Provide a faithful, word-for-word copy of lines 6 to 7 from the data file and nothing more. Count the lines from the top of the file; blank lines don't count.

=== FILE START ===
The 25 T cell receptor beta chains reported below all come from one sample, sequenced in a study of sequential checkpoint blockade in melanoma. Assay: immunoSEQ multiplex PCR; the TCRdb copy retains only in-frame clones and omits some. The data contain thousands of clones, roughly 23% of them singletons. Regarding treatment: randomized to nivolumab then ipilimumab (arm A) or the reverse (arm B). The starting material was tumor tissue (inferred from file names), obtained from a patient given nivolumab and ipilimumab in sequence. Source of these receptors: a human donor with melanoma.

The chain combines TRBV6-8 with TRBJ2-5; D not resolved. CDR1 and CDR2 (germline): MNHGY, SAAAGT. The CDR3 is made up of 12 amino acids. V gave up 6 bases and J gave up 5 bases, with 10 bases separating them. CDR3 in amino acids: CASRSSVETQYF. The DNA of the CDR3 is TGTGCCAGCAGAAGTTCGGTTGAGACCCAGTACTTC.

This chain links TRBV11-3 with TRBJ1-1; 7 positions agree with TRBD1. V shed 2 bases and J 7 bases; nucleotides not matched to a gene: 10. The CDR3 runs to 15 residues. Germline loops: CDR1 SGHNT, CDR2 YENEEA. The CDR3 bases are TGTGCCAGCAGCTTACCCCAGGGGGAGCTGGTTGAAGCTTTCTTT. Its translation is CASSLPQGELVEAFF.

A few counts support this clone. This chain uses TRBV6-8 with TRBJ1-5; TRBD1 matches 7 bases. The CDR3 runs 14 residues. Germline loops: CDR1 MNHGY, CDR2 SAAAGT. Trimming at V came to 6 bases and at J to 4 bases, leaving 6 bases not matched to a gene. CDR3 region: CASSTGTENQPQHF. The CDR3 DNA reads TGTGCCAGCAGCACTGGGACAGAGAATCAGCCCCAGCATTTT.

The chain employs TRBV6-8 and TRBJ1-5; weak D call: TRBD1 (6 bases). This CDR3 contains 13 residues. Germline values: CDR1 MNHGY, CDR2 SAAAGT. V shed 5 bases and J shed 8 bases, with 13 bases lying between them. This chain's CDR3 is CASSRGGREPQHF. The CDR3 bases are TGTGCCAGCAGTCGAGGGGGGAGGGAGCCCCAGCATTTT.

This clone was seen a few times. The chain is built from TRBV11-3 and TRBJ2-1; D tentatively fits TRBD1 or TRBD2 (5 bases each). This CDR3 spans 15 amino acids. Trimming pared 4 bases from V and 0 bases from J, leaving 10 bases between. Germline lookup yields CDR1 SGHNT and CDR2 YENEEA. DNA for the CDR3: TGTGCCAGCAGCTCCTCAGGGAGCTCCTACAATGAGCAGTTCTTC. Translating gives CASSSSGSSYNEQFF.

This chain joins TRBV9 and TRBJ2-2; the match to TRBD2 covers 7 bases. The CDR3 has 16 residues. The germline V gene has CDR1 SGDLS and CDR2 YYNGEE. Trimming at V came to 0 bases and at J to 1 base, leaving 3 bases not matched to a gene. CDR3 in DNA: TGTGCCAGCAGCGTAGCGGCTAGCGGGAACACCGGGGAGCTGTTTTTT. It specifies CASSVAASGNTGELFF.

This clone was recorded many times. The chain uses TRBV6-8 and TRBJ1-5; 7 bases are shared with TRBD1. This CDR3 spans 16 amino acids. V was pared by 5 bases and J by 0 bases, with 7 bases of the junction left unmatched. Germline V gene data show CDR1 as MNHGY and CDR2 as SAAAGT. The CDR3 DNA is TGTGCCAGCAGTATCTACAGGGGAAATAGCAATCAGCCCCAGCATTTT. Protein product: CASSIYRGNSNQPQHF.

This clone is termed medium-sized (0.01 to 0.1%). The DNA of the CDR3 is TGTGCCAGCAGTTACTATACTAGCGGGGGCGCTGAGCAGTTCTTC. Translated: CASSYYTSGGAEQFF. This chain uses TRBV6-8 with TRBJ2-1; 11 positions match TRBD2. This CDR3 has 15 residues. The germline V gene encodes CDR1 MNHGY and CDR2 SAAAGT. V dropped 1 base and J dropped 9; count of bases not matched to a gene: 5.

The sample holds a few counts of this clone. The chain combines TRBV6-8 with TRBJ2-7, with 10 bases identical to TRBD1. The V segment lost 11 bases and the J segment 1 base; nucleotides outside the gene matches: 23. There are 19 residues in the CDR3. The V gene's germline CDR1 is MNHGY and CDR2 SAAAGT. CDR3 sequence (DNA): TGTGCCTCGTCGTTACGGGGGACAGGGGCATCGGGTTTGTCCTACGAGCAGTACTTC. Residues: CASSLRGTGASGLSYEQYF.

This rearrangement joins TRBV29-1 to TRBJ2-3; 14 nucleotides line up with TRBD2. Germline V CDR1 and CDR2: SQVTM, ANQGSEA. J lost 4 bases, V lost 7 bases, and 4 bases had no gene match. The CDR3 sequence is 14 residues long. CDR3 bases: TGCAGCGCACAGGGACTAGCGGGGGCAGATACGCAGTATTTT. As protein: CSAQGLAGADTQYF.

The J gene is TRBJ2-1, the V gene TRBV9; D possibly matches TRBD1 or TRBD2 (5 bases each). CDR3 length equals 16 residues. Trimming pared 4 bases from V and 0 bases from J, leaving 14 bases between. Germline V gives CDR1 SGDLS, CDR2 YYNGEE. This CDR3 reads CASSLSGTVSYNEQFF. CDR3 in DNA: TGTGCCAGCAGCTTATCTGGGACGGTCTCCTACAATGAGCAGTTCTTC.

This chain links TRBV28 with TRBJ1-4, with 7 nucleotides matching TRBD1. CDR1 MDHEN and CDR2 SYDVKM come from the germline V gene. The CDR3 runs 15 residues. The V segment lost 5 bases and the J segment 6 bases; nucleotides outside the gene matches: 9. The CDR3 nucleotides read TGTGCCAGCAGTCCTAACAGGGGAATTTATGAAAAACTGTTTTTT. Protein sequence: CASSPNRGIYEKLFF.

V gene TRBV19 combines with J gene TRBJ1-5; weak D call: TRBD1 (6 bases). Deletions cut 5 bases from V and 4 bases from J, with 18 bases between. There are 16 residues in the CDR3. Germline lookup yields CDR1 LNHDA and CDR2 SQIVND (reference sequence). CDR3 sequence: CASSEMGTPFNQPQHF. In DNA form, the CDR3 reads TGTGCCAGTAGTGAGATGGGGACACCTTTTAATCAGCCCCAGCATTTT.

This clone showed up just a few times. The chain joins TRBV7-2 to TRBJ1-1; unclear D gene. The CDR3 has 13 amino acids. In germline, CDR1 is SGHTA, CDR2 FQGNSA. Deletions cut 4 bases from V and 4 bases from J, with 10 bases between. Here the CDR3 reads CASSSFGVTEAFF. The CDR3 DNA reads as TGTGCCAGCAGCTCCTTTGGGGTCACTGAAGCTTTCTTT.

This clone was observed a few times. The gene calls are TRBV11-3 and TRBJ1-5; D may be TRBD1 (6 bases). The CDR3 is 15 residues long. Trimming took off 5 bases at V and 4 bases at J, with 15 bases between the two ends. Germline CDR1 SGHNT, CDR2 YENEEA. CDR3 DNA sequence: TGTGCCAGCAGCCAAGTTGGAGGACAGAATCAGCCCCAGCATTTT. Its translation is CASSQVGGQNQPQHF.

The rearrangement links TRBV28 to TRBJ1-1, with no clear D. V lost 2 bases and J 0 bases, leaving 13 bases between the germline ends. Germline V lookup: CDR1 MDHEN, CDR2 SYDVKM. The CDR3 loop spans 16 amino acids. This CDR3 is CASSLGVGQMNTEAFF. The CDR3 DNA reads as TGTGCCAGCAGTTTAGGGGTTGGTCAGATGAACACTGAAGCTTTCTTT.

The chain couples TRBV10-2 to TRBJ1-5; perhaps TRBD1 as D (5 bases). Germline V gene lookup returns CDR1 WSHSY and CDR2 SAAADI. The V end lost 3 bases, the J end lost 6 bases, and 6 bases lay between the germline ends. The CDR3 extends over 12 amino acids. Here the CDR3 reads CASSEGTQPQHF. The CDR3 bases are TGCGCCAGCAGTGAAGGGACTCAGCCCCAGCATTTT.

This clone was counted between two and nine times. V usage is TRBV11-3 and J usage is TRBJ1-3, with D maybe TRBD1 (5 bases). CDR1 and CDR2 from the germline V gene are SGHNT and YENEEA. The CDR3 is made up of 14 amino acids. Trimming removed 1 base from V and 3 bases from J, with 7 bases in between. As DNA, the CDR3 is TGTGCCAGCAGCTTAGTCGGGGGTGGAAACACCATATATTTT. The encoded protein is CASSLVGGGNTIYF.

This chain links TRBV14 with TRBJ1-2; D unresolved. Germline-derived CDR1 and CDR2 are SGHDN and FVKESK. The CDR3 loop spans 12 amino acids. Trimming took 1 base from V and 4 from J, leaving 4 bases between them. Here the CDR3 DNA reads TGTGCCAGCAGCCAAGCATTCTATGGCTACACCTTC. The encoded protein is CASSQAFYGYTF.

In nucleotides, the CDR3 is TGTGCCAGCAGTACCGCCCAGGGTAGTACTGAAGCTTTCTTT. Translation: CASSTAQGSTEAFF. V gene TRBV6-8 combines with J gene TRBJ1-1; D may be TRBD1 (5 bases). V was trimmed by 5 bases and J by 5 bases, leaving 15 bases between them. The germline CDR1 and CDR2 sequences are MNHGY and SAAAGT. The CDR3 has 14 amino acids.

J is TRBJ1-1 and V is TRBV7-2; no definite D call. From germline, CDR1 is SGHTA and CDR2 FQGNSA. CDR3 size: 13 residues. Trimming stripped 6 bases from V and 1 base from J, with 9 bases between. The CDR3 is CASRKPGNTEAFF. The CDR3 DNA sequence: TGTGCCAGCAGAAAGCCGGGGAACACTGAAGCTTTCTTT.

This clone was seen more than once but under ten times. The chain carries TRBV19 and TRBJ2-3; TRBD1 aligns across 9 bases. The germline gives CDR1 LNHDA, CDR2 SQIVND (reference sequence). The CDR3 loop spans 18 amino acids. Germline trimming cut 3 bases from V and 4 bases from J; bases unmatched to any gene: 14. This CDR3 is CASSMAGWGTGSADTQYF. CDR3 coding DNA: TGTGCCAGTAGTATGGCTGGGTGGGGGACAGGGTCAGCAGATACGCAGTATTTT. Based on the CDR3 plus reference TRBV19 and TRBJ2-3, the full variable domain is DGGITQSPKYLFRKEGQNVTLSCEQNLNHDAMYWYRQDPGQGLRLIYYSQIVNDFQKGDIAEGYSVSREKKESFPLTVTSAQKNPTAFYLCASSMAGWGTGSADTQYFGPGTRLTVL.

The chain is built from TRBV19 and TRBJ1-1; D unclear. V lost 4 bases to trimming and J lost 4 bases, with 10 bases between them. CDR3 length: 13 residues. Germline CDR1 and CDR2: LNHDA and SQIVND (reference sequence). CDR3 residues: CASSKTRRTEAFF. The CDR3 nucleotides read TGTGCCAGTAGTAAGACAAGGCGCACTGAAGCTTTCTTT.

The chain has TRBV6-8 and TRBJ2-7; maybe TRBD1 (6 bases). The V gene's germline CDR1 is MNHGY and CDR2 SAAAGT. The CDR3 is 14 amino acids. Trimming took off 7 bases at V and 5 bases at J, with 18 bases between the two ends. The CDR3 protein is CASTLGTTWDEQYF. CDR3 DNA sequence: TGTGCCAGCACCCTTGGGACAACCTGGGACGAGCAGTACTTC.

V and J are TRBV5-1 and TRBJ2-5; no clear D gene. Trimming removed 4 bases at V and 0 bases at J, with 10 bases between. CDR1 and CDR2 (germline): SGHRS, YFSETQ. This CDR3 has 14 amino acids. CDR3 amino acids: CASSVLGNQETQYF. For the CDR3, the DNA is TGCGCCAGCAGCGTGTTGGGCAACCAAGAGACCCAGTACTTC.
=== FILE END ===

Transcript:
This clone was seen a few times. The chain is built from TRBV11-3 and TRBJ2-1; D tentatively fits TRBD1 or TRBD2 (5 bases each). This CDR3 spans 15 amino acids. Trimming pared 4 bases from V and 0 bases from J, leaving 10 bases between. Germline lookup yields CDR1 SGHNT and CDR2 YENEEA. DNA for the CDR3: TGTGCCAGCAGCTCCTCAGGGAGCTCCTACAATGAGCAGTTCTTC. Translating gives CASSSSGSSYNEQFF.

This chain joins TRBV9 and TRBJ2-2; the match to TRBD2 covers 7 bases. The CDR3 has 16 residues. The germline V gene has CDR1 SGDLS and CDR2 YYNGEE. Trimming at V came to 0 bases and at J to 1 base, leaving 3 bases not matched to a gene. CDR3 in DNA: TGTGCCAGCAGCGTAGCGGCTAGCGGGAACACCGGGGAGCTGTTTTTT. It specifies CASSVAASGNTGELFF.